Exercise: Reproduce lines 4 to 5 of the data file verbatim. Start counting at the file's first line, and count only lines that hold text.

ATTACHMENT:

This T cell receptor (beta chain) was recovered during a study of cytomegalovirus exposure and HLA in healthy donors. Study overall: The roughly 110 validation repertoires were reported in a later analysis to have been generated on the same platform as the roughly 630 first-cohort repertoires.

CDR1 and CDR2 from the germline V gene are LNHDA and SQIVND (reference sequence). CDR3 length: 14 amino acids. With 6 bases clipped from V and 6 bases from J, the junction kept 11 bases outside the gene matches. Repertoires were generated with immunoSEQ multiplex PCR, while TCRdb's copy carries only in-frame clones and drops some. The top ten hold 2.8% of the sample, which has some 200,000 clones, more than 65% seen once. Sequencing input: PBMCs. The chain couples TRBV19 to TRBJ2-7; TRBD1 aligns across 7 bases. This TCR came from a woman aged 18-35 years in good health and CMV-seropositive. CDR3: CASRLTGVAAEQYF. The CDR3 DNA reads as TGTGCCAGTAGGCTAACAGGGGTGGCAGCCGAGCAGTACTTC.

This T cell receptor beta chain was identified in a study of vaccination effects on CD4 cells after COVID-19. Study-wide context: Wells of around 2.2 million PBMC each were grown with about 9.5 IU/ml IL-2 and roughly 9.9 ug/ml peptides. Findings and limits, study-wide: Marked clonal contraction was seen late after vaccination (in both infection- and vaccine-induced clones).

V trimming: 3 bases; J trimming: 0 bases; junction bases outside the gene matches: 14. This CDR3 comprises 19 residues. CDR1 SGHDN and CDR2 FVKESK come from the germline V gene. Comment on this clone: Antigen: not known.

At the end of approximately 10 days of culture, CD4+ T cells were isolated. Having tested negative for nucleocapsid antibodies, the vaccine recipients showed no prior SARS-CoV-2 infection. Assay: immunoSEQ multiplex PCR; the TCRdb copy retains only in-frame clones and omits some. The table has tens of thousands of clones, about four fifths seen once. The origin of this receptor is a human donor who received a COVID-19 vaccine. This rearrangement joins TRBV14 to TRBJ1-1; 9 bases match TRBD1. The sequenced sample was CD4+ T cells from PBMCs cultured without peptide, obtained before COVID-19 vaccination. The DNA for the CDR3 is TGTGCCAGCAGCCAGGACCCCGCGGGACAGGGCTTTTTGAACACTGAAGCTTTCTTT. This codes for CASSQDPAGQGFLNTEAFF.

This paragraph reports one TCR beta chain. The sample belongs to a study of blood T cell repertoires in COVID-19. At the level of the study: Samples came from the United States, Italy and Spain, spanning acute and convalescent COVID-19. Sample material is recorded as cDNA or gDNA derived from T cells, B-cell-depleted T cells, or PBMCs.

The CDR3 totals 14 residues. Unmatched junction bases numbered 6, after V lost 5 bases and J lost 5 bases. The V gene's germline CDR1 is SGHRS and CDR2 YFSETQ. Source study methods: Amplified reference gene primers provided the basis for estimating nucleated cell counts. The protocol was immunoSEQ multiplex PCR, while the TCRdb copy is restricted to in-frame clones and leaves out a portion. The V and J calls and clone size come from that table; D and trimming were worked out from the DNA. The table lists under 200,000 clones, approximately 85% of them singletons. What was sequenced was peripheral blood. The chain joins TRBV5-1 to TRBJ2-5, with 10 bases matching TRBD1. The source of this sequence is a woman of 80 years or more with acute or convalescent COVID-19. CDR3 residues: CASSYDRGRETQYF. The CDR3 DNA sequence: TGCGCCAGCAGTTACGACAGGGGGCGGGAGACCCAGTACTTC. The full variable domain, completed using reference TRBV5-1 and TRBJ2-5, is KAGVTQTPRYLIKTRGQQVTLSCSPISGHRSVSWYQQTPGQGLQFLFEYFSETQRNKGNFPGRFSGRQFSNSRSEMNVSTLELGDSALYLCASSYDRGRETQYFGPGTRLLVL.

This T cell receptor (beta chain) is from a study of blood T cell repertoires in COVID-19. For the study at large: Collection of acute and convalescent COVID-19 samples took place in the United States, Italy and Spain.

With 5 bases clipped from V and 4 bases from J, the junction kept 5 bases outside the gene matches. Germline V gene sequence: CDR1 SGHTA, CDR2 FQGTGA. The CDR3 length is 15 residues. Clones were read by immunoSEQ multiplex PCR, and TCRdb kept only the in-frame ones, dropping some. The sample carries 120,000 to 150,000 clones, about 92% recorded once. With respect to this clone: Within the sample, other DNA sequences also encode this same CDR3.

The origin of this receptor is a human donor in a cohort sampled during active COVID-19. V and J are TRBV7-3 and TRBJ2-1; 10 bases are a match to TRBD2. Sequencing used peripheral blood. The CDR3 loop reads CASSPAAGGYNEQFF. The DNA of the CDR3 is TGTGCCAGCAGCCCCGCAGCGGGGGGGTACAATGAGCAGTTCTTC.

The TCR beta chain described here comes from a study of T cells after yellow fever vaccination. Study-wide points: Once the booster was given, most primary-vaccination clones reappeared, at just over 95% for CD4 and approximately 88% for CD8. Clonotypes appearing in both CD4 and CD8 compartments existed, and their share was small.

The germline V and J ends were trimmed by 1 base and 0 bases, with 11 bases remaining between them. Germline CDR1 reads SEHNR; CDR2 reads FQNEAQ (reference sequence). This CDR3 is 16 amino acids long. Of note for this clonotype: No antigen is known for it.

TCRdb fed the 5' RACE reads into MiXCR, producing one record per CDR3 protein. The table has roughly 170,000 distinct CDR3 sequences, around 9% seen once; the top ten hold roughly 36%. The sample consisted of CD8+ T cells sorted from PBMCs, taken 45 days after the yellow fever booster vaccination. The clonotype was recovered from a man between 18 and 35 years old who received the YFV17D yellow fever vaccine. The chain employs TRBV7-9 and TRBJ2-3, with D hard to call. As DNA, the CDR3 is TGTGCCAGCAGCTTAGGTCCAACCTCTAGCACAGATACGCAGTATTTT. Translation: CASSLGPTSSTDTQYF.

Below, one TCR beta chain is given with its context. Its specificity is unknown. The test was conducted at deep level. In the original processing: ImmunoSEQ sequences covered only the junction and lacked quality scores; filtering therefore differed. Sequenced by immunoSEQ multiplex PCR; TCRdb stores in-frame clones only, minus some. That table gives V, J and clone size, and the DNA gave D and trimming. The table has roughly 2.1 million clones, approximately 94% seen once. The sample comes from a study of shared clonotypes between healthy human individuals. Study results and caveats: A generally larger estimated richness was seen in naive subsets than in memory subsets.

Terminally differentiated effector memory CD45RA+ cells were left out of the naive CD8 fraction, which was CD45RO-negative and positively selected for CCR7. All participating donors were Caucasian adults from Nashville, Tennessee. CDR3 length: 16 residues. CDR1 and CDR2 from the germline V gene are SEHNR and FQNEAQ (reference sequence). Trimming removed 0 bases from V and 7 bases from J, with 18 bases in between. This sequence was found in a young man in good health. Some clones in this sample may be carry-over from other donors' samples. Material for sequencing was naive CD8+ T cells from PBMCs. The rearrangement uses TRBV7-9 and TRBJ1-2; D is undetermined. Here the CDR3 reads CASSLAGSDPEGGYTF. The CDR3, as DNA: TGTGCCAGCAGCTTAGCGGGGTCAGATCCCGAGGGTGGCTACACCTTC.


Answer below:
V trimming: 3 bases; J trimming: 0 bases; junction bases outside the gene matches: 14. This CDR3 comprises 19 residues. CDR1 SGHDN and CDR2 FVKESK come from the germline V gene. Comment on this clone: Antigen: not known.

At the end of approximately 10 days of culture, CD4+ T cells were isolated. Having tested negative for nucleocapsid antibodies, the vaccine recipients showed no prior SARS-CoV-2 infection. Assay: immunoSEQ multiplex PCR; the TCRdb copy retains only in-frame clones and omits some. The table has tens of thousands of clones, about four fifths seen once. The origin of this receptor is a human donor who received a COVID-19 vaccine. This rearrangement joins TRBV14 to TRBJ1-1; 9 bases match TRBD1. The sequenced sample was CD4+ T cells from PBMCs cultured without peptide, obtained before COVID-19 vaccination. The DNA for the CDR3 is TGTGCCAGCAGCCAGGACCCCGCGGGACAGGGCTTTTTGAACACTGAAGCTTTCTTT. This codes for CASSQDPAGQGFLNTEAFF.